In a speech last week, Facebook CEO Mark Zuckerberg said he, “wants Facebook groups to play an important role that community groups like churches and Little League teams used to perform: Bringing communities together.” The CNBC story continues:
He added, “People who go to church are more likely to volunteer and give to charity — not just because they’re religious, but because they’re part of a community.”
Zuckerberg thinks Facebook can help, using its networking power to organize people.
“A church doesn’t just come together. It has a pastor who cares for the well-being of their congregation, makes sure they have food and shelter. A little league team has a coach who motivates the kids and helps them hit better. Leaders set the culture, inspire us, give us a safety net, and look out for us.”
The need for community in this country is immense, but Zuckerberg’s analysis is so very wrong. Just on the face of it, if church goers volunteer and give not because of their religiosity but because of the community, then why do other types of communities not show similar giving patterns? Secondly comparing church and Little League, even the communities that surround them, certainly strikes this observer as an apples and oranges comparison. And Facebook, while a useful communication tool when properly used, will never comprise “community.” Simply put, genuine community involves communication on levels not possible through digital mediums.
The fallacies in this analysis by Zuckerberg continue. He cites a single model of church organization – one that is historically recent, Protestant, and Evangelical. Further, the model of church organization he cites is one that is notoriously unstable and constantly shifting. Not to mention the fact that this model of church organization benefits greatly from older models that imbue these newer models with authority unearned directly. Zuckerberg has a view of the church little different that Marx’ famous “opiate of the masses” view.
Ask yourself why, in the history of the church, communities like the Ottoman Empire, the Soviet Union, Imperial Japan, The British Empire, Colonial America, Colonial India have been born, flourished and died. In the history of the church, the borders of Europe, defining communities, have moved more than the “Rams” professional football organization. In the history of the church, alternate forms of community have come and gone almost as fast as the seasons. And yet the church stands. I can claim to be “in community” with people dead thousands of years. Can that be said about a Little League coach? I have deep abiding and genuine friendships older than Zuckerberg himself, let alone his brainchild. Give me a break here.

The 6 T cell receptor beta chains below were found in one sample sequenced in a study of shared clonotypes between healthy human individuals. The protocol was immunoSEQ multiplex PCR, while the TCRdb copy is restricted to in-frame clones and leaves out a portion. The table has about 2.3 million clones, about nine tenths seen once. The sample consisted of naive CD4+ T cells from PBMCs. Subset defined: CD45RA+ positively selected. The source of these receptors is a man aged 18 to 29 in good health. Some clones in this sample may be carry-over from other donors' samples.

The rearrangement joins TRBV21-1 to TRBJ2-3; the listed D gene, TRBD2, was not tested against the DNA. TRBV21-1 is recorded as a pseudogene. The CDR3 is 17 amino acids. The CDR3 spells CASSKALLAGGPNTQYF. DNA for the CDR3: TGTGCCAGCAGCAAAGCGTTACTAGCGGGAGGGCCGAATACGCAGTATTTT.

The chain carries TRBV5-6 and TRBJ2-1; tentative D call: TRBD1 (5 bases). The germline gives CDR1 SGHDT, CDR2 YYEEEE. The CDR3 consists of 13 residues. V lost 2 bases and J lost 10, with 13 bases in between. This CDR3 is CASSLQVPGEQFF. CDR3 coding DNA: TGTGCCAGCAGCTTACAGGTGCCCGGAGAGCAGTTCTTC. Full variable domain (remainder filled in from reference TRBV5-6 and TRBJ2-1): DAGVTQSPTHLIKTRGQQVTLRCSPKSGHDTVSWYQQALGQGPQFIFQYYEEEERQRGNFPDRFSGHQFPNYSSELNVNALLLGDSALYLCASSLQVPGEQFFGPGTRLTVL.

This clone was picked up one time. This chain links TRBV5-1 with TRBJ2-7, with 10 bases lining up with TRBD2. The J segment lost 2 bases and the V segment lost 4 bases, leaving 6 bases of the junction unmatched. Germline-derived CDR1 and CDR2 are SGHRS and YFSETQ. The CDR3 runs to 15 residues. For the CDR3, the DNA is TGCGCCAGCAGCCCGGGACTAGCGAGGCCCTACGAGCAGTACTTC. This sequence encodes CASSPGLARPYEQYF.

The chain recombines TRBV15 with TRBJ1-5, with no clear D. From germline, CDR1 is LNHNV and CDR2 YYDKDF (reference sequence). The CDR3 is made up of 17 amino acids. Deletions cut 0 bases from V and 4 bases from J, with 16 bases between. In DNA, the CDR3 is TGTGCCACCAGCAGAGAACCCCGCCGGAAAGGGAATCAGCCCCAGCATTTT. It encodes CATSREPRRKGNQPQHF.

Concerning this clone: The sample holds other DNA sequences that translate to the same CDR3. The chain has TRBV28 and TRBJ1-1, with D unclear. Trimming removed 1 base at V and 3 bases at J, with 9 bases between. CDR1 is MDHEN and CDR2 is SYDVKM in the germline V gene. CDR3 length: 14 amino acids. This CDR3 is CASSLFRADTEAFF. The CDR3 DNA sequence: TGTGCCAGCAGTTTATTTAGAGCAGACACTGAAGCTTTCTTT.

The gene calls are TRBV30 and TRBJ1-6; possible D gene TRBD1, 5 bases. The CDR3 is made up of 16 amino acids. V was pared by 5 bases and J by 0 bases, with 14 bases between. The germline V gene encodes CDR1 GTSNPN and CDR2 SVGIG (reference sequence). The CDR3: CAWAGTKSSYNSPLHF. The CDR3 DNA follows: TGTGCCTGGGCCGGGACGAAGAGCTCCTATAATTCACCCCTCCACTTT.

The very technology on which Zuckerberg plans to build his vision of community has its foremost roots in the church – a church that thought by learning more of God’s creation, we could learn more of God – and thus science was born. Science that lead to engineering that lead to technology. It is one thing to stand on the shoulders of that from which you came, but it is another thing altogether to attempt to supplant it. The first is progress, the second is just patricide.
The view of community that Zuckerberg here presents is so temporal, so transient, and so shallow as to be terrifying in its implications. The great accomplishments of humanity are communal. Think about this for a minute. Community builds things, makes things, protects things and preserves things. The kind of community Zuckerberg here envisions is more support group than genuine community – more a means of individuality than communal accomplishment.
When I read the whole CNBC article from which I pulled the initial quotes that I started this rant with, I read an article about a very young man that has enjoyed enormous success and is now trying to find some sort of “meaning” in that success. My heart goes out to him. But the meaning he seeks is in the old, not the new. People that in terms of their times achieved far greater success that Zuckerberg found their meaning in philanthropy, often born of faith, and certainly traditional in its aims. They did not seek to reinvent the world, they sought to make the world better. But to do that they first had to understand the world, something Mr. Zuckerberg has not yet quite accomplished. The world is far bigger than he imagines.